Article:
Play time:

I am thinking of all my blog friends, every one, and hope you are finding grace and faith, these are such unfamiliar times. For now, Coco

Style Arc Barb Pants

It’s always gratifying to conquer a fear! Other than leggings, I’ve avoided taking on slim pants. There are so many considerations and fitting points – bum, thighs, rise – and challenge of finding just the right fabric.

I always enjoy the variety of patterns offered by Style Arc and their availabity in PDF format. While cruising patterns on Pinterest, the Barb pants caught my eye. Research disclosed that I’m way behind the times – this pattern was among the ‘best of 2015’ on Pattern Review! Curiously, I found I actually had this pattern languishing on my computer. I apparently received it at no cost when I signed up for the Style Arc newsletter. And this promotion is still active on their Facebook page!

Style Arc recommends stretch bengaline, a fabric with which I was unfamiliar. It was a bit difficult to source, but I found it at FabricGenie in a wide range of colors. It’s really nice! AKA faille (which I’ve sewn in a cotton blend with much wider ribs), it has minimal vertical stretch. Style Arc makes a point of reminding the sewist of the latter, so that a pattern is cut with the stretch in the needed direction.

Sewing notes:

  • My primary change was to raise the waistband to my natural waist. I just don’t like elastic waistbands in low rise pants. It was as easy as adding 1 1/4″ to the front and back rise using the convenient lengthen/shorten line on the pattern.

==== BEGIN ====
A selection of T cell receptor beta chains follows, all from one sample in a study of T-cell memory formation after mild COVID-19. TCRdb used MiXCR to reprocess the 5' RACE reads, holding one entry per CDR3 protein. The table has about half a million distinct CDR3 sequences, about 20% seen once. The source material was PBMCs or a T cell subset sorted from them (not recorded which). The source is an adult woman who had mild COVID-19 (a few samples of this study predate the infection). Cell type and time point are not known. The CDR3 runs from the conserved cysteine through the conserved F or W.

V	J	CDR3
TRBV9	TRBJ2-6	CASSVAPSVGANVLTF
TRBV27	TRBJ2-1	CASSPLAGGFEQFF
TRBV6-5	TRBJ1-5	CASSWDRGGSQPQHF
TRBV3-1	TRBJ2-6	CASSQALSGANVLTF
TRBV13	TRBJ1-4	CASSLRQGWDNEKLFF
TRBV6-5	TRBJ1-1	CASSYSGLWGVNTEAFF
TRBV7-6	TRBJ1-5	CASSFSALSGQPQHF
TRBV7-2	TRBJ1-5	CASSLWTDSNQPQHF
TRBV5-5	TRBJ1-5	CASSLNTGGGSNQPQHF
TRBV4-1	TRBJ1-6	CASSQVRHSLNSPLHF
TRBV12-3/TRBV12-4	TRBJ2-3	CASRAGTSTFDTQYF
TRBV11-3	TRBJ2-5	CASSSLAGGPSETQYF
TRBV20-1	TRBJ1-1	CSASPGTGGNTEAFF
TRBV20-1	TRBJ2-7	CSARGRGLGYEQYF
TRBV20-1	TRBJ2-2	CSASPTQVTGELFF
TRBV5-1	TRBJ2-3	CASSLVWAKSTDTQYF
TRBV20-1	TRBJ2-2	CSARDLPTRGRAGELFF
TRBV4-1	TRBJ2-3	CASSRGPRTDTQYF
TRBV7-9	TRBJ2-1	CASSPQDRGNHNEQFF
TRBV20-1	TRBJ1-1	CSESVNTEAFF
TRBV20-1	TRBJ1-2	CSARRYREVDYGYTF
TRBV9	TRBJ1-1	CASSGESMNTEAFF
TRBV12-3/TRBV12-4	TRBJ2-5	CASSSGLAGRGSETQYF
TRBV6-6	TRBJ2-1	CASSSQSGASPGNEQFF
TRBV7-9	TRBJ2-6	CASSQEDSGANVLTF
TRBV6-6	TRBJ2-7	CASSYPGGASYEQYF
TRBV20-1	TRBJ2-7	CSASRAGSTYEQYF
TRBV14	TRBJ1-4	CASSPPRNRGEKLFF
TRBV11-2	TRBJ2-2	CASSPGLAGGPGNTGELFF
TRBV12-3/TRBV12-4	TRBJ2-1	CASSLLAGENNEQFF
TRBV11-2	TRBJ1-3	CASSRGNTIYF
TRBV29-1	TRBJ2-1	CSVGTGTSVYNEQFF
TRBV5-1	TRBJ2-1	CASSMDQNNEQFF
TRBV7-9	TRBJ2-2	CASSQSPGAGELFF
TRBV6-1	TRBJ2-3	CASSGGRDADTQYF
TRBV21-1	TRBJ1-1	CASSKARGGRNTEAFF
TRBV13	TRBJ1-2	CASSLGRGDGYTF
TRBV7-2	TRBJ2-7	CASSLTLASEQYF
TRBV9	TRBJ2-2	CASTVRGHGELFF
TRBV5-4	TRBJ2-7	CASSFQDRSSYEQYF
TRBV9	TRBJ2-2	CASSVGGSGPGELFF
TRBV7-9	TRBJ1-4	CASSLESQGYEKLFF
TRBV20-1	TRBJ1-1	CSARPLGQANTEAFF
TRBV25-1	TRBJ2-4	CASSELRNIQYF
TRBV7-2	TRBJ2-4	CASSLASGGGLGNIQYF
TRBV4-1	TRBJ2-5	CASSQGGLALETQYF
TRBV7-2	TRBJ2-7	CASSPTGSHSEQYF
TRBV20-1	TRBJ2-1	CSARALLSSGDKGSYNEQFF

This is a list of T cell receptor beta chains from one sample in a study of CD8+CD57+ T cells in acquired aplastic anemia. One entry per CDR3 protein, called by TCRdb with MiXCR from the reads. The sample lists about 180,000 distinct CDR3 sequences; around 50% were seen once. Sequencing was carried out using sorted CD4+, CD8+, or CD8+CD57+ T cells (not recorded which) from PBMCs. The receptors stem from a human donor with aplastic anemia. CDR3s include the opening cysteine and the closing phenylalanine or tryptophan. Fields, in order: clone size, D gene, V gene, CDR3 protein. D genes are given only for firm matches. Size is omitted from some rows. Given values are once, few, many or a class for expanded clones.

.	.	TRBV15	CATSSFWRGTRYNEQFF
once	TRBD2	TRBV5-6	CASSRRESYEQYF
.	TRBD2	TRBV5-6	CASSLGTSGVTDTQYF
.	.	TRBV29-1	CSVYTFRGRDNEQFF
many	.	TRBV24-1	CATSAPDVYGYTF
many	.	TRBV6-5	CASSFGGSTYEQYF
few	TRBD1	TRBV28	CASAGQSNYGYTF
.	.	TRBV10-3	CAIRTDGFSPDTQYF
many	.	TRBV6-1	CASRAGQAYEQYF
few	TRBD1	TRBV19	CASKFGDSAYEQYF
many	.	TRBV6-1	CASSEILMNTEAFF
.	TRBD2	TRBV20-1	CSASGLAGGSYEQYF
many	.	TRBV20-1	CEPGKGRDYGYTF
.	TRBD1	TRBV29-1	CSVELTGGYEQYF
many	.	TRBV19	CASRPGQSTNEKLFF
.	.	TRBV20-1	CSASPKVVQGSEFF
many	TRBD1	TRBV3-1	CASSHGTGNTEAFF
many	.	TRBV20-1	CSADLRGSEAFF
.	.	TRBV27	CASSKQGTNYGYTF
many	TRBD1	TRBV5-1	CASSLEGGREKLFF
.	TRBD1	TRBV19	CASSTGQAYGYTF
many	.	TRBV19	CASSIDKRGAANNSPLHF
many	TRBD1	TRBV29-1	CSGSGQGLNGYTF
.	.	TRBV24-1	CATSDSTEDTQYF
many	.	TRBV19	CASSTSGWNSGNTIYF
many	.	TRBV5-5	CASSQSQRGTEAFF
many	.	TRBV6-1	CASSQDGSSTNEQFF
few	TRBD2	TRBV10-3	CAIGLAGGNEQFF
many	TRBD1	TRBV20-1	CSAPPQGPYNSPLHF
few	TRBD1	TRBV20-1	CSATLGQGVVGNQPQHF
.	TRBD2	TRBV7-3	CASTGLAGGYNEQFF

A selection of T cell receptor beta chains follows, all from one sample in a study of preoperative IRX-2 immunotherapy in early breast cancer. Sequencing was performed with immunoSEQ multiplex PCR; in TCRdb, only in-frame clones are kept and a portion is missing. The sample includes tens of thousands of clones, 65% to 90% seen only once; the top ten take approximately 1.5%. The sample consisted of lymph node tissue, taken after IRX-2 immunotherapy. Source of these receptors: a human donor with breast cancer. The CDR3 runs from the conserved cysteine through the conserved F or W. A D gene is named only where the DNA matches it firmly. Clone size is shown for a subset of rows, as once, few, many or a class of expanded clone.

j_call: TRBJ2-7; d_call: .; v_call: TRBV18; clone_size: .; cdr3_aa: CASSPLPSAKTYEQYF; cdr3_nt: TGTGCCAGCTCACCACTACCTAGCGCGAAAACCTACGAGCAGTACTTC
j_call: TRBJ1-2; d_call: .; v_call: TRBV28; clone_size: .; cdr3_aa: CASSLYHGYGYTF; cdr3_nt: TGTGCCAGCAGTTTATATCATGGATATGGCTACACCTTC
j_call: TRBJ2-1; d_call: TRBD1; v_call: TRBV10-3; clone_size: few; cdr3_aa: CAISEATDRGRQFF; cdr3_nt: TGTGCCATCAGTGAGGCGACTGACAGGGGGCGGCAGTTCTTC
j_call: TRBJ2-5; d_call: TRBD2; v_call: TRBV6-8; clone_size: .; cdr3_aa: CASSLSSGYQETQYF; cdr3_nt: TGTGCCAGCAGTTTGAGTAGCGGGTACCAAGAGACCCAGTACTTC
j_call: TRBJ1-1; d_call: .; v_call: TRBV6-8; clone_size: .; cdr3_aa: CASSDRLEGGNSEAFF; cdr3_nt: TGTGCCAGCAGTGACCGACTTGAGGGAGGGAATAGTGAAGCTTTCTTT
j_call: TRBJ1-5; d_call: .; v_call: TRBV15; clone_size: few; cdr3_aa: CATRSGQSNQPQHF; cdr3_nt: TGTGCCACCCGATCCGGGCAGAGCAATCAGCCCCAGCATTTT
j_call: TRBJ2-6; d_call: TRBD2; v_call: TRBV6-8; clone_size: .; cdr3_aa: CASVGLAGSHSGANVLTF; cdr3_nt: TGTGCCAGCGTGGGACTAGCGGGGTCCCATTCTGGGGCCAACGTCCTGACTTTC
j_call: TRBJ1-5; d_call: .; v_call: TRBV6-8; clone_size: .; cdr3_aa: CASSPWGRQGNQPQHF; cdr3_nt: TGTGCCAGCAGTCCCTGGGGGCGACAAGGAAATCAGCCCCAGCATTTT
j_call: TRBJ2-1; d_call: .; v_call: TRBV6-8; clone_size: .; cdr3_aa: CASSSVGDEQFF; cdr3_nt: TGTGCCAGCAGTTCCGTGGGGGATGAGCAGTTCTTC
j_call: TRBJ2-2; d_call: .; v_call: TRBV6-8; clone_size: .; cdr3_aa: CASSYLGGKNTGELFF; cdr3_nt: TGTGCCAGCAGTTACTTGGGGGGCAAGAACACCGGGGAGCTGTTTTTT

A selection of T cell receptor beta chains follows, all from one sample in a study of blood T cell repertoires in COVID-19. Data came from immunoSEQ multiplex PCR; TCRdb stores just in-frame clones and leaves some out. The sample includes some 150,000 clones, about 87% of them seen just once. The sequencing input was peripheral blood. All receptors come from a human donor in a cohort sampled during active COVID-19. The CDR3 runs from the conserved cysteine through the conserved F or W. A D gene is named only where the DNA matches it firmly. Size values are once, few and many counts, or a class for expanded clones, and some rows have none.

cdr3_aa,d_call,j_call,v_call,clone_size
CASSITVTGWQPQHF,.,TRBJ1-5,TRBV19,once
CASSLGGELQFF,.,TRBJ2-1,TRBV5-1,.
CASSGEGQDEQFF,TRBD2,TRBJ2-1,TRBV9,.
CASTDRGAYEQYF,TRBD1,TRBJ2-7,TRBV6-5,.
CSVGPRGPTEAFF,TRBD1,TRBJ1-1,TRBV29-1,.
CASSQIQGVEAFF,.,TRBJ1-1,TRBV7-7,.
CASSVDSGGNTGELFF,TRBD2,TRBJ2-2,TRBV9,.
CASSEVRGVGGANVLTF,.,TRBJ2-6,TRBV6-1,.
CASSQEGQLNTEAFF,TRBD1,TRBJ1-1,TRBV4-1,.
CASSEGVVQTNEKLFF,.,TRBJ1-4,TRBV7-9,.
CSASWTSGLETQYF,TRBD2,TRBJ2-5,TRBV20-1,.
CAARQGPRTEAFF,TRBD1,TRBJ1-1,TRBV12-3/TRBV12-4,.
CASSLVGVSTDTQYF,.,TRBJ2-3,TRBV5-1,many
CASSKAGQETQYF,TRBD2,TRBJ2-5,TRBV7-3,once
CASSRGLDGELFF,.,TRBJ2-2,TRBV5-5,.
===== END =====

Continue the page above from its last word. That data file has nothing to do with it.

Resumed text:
• Reduced the curve in the crotch. The latter accomodates my flat-ish fantail and prevents wrinkles across the back side of the pants.
  • Lifted the waistline at center front by 3/8″.
  • Based on the width of my upper thigh, mid-thigh, and calves, I also added 1/2″ to the front and back side seams.

What a great fit! and so comfortable. I have more of this fabric, and I know exactly where it will go. Black slacks and blue jeans – my favorites.

Jacket, V6144 Kathryn Brenne, post here

Parting note, my camera is fading away on me 😦  It’s about 10 years old, is not fancy, and has been used in heat and humidity. Annoying, so it’s time for a new one.

I hope you are well, bye for now, Coco

Pattern Fantastique Terra variation

OK, I’m feeling playful. And adventurous. I love the fit on the Terra pants, waist, hips, backside, frontside – so I decided to make a version with straight legs v.s. the pattern’s curved outseam.

Cute, right?

This should have been a ‘no-brainer’, but of course I had to delve deeply into the draft of the legs. I started by dropping the side seams straight down from the bottom of the pocket, and I ended up with voluminous legs. Hmmm. Slept on that, and this afternoon pulled out Butterick 5504, a great capri pattern, and used its dimensions as a guide.